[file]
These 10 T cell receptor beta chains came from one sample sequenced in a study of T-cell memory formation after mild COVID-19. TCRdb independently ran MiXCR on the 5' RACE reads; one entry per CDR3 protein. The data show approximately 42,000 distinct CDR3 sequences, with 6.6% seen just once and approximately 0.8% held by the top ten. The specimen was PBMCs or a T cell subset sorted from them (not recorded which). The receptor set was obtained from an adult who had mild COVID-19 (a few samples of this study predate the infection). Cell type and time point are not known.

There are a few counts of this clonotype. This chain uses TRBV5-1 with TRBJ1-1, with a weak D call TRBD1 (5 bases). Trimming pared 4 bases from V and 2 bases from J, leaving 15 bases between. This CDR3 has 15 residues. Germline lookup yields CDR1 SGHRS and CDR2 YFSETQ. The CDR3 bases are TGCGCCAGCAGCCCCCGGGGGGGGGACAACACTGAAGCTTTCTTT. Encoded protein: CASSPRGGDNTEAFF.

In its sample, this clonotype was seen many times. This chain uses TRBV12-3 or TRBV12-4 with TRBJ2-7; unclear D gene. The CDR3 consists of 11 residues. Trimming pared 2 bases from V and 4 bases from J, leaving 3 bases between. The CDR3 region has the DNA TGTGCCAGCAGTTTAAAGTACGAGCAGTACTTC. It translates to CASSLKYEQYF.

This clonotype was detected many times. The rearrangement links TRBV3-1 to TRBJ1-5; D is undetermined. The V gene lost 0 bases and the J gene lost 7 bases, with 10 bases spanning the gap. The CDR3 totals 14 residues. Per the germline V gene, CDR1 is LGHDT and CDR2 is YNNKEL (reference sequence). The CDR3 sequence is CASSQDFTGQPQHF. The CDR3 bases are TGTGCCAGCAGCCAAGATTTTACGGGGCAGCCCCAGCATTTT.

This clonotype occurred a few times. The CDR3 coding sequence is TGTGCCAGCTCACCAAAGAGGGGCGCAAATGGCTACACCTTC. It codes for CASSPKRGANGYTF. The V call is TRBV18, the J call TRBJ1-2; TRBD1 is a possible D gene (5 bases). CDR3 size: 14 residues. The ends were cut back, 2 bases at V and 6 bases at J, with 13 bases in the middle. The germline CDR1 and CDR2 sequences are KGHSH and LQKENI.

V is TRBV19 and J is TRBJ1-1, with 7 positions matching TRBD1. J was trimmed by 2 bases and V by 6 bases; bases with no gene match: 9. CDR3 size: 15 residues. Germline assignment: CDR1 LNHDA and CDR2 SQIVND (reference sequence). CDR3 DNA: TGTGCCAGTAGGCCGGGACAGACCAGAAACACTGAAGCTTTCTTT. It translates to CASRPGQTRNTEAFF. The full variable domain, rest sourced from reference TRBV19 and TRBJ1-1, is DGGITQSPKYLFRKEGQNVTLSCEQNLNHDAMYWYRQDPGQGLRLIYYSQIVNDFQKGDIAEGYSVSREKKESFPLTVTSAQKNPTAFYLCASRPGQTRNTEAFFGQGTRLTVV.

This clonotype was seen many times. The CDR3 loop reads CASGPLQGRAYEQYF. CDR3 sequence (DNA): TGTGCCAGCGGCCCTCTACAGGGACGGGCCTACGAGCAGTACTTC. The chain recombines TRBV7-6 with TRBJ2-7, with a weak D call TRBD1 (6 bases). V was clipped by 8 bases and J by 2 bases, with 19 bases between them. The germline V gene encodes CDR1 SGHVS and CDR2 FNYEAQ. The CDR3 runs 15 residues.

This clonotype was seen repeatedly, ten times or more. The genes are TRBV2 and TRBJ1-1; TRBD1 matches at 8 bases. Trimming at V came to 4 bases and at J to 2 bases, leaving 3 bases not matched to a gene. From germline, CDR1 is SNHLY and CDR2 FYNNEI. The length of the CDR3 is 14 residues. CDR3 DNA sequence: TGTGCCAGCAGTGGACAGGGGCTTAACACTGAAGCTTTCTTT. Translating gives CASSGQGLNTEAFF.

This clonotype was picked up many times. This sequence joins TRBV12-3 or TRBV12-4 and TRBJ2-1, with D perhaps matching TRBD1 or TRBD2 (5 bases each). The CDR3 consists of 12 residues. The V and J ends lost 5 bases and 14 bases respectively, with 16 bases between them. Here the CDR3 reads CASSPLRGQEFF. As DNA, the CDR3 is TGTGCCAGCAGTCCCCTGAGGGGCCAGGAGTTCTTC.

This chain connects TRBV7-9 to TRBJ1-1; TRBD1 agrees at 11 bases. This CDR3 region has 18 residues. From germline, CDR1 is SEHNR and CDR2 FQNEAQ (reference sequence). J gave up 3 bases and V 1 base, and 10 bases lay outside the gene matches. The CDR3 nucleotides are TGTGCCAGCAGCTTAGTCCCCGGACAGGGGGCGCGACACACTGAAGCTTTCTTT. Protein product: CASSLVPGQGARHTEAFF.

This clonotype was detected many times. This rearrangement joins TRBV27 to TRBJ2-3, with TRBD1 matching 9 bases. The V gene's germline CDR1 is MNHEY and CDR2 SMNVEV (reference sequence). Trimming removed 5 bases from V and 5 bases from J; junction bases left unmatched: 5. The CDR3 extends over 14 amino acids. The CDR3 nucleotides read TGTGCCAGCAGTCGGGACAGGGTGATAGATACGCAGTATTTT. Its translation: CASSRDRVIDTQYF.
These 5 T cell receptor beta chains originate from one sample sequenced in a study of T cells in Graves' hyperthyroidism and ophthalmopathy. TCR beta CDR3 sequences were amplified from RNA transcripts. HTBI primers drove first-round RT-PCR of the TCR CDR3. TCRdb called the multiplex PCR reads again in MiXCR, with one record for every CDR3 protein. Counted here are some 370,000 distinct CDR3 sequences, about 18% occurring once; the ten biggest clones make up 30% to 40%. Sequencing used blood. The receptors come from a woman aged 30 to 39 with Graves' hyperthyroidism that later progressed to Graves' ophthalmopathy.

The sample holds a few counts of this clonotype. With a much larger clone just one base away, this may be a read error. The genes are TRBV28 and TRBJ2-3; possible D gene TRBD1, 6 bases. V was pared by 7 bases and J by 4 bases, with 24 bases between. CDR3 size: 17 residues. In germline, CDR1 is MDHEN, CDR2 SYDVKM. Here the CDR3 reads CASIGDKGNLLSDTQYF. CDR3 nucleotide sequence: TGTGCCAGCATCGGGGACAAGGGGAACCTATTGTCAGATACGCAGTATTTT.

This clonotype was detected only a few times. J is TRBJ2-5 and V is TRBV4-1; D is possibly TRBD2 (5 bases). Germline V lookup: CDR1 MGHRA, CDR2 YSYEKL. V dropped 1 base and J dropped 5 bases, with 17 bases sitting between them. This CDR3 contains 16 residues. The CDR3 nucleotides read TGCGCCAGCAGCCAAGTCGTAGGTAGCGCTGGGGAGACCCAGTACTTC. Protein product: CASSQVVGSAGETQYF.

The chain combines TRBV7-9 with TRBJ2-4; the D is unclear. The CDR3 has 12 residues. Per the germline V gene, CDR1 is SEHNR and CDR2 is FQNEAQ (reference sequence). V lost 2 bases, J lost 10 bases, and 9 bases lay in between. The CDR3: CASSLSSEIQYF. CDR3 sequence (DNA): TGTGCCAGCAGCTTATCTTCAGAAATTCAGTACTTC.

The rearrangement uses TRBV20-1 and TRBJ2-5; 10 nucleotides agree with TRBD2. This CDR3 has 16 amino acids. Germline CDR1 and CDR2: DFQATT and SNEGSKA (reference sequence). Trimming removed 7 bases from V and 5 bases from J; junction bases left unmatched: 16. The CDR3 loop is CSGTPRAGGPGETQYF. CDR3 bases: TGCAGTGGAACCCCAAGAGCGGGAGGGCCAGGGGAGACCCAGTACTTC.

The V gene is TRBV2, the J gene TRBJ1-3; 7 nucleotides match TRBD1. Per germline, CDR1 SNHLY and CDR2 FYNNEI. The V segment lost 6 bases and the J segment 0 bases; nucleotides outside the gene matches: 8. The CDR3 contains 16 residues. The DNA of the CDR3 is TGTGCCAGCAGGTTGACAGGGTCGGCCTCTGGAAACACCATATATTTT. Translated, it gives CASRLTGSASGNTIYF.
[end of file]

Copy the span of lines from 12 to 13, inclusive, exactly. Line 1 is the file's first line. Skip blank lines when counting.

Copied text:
These 5 T cell receptor beta chains originate from one sample sequenced in a study of T cells in Graves' hyperthyroidism and ophthalmopathy. TCR beta CDR3 sequences were amplified from RNA transcripts. HTBI primers drove first-round RT-PCR of the TCR CDR3. TCRdb called the multiplex PCR reads again in MiXCR, with one record for every CDR3 protein. Counted here are some 370,000 distinct CDR3 sequences, about 18% occurring once; the ten biggest clones make up 30% to 40%. Sequencing used blood. The receptors come from a woman aged 30 to 39 with Graves' hyperthyroidism that later progressed to Graves' ophthalmopathy.

The sample holds a few counts of this clonotype. With a much larger clone just one base away, this may be a read error. The genes are TRBV28 and TRBJ2-3; possible D gene TRBD1, 6 bases. V was pared by 7 bases and J by 4 bases, with 24 bases between. CDR3 size: 17 residues. In germline, CDR1 is MDHEN, CDR2 SYDVKM. Here the CDR3 reads CASIGDKGNLLSDTQYF. CDR3 nucleotide sequence: TGTGCCAGCATCGGGGACAAGGGGAACCTATTGTCAGATACGCAGTATTTT.